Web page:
Beginning January 1, 2023, the only person who can sell a catalytic converter is an automobile dismantler, repair dealer or a person with documentation that they are the lawful owner. (SB-1087).

Also, those who recycle catalytic converters are now required to obtain the year, make and model of the car that the converter comes from, and to obtain a copy of that car’s title. (AB-1740).

The only persons who can now  sell a catalytic converter is an automobile dismantler, repair dealer or a person with documentation that they are the lawful owner. (source:

Anyone convicted of misdemeanor child or elder abuse on or after Jan. 1, 2023, will be prohibited from possessing a firearm in California. This is in addition to existing law which states that people convicted of felonies and certain specified misdemeanors are prohibited from owning guns in the state. (AB-2239).  

It is now illegal to make or sell clothing or products made of animal fur in California. (AB-44).  

Police in California are now able to keep individuals in custody for misdemeanor or felony retail theft provided that person was arrested or convicted of theft from a store in the past six months, and if the individual is suspected of being part of an organized retail theft operation. (AB 2294).  

There are no long restrictions on hunting wild pigs whose population is exploding in 56 (including Riverside and San Bernardino) of California’s 58 counties. (SB-856). 

Community impacts 

In an effort to provide improved connectivity for low-income and underserved communities a blueprint will be created for deploying broadband, including expanded wireless access, throughout the state. (SB-717). 

The Community Assistance, Recovery and Empowerment Act now allows family members, first responders and clinicians to seek a judicial order to treat individuals diagnosed with schizophrenia and other psychotic disorders. The treatment could include medication, housing and therapy. Those who refuse treatment could be placed in a conservatorship and ordered to comply with the treatment. (SB-1338).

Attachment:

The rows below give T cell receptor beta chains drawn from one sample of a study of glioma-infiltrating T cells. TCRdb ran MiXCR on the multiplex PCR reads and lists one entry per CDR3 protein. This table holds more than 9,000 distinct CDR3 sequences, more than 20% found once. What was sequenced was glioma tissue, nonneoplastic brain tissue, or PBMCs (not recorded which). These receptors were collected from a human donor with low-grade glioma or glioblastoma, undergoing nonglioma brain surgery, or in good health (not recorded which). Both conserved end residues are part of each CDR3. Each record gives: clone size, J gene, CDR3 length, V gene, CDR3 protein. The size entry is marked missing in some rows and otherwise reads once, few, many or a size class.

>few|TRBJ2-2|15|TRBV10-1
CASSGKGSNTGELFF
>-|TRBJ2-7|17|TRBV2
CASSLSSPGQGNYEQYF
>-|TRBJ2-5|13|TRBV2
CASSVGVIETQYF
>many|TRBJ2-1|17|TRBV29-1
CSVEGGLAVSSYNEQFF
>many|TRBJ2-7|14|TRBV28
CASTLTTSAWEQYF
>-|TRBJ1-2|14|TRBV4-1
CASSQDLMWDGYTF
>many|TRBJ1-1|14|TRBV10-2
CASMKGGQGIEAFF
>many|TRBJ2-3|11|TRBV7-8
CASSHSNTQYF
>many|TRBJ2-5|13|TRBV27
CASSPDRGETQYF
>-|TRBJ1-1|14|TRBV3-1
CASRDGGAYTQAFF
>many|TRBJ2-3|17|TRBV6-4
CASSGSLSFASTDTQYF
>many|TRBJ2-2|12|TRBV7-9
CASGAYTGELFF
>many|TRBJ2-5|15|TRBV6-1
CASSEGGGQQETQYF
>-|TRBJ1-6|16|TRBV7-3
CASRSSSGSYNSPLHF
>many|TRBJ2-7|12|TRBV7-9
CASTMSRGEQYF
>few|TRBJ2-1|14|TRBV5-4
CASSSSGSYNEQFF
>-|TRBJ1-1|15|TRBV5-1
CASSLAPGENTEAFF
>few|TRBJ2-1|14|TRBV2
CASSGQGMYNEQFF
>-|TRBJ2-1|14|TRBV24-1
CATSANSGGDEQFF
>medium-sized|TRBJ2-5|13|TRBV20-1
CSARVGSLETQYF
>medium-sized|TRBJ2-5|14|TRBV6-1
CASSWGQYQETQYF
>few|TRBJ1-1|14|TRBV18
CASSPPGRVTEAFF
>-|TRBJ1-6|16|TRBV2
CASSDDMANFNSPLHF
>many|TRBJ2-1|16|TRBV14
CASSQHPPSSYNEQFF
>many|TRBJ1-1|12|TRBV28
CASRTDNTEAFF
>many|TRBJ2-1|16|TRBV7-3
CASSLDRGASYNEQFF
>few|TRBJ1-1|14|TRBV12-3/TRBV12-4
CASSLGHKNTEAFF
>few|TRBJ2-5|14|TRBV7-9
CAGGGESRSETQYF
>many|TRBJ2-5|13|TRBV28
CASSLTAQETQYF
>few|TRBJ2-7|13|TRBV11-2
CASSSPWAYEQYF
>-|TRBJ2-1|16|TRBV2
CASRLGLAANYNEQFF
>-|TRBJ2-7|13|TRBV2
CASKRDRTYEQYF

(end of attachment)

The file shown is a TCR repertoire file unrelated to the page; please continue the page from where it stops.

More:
City and county governments statewide can no longer implement a minimum requirement for housing developments to provide parking, provided the developments are within a half-mile of public transportation. (AB 2097).

State determinations

An audit of all surplus state property is required to determine what land is suitable for housing construction. (SB 561). 

The operation of California’s last functioning nuclear plant at Diablo Canyon may be extended by as much as five years. The extension authorization includes a loan of $1.4 billion from the state to Pacific Gas & Electric (PG&E) to operate it during the extension. The plant was previously scheduled to terminate operation beginning in 2024, with completion scheduled for 2025. (SB 846).

Stephanie Williams is executive editor of the IE Voice and Black Voice News. A longtime champion for civil rights and social justice in all its forms, she is also an advocate for government transparency and committed to ferreting out and exposing government corruption. Over the years Stephanie has reported for other publications in the inland region and Los Angeles and received awards from the California News Publishers Association for her investigative reporting and Ethnic Media Services for her weekly column, Keeping it Real. She also served as a Health Journalism Fellow with the USC Annenberg Center for Health Journalism. Contact Stephanie with tips, comments. or concerns at